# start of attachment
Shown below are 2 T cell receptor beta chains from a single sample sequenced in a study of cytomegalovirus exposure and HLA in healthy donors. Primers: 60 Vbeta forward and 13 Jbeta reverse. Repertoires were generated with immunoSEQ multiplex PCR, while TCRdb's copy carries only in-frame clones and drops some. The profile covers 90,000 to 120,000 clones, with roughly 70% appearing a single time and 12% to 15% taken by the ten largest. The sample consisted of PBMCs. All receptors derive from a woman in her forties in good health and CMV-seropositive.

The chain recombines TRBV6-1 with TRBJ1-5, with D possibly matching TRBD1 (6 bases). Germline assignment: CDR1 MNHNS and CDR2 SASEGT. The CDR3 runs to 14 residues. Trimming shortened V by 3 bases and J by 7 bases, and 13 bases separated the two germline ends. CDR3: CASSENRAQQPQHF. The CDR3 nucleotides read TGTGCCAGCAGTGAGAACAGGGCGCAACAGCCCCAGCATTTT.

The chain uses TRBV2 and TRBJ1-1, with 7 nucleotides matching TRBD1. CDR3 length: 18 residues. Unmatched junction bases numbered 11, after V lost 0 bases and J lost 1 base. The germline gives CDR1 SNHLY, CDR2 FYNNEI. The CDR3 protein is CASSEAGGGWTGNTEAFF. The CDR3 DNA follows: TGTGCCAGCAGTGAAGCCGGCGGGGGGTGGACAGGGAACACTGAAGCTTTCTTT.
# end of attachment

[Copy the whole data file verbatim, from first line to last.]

Shown below are 2 T cell receptor beta chains from a single sample sequenced in a study of cytomegalovirus exposure and HLA in healthy donors. Primers: 60 Vbeta forward and 13 Jbeta reverse. Repertoires were generated with immunoSEQ multiplex PCR, while TCRdb's copy carries only in-frame clones and drops some. The profile covers 90,000 to 120,000 clones, with roughly 70% appearing a single time and 12% to 15% taken by the ten largest. The sample consisted of PBMCs. All receptors derive from a woman in her forties in good health and CMV-seropositive.

The chain recombines TRBV6-1 with TRBJ1-5, with D possibly matching TRBD1 (6 bases). Germline assignment: CDR1 MNHNS and CDR2 SASEGT. The CDR3 runs to 14 residues. Trimming shortened V by 3 bases and J by 7 bases, and 13 bases separated the two germline ends. CDR3: CASSENRAQQPQHF. The CDR3 nucleotides read TGTGCCAGCAGTGAGAACAGGGCGCAACAGCCCCAGCATTTT.

The chain uses TRBV2 and TRBJ1-1, with 7 nucleotides matching TRBD1. CDR3 length: 18 residues. Unmatched junction bases numbered 11, after V lost 0 bases and J lost 1 base. The germline gives CDR1 SNHLY, CDR2 FYNNEI. The CDR3 protein is CASSEAGGGWTGNTEAFF. The CDR3 DNA follows: TGTGCCAGCAGTGAAGCCGGCGGGGGGTGGACAGGGAACACTGAAGCTTTCTTT.